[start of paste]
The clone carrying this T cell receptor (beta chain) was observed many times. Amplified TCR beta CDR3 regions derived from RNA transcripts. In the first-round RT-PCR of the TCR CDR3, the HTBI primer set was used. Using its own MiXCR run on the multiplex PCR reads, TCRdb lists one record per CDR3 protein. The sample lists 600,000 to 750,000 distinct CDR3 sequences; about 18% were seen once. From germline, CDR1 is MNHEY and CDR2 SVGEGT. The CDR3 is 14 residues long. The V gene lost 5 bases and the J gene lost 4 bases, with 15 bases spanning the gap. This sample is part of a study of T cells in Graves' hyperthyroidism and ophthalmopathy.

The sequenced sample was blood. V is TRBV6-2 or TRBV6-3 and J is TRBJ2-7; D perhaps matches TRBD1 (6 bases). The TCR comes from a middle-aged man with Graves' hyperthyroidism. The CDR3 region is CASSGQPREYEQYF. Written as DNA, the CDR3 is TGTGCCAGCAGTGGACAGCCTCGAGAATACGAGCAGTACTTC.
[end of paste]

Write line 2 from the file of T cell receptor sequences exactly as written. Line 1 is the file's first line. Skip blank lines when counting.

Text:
The sequenced sample was blood. V is TRBV6-2 or TRBV6-3 and J is TRBJ2-7; D perhaps matches TRBD1 (6 bases). The TCR comes from a middle-aged man with Graves' hyperthyroidism. The CDR3 region is CASSGQPREYEQYF. Written as DNA, the CDR3 is TGTGCCAGCAGTGGACAGCCTCGAGAATACGAGCAGTACTTC.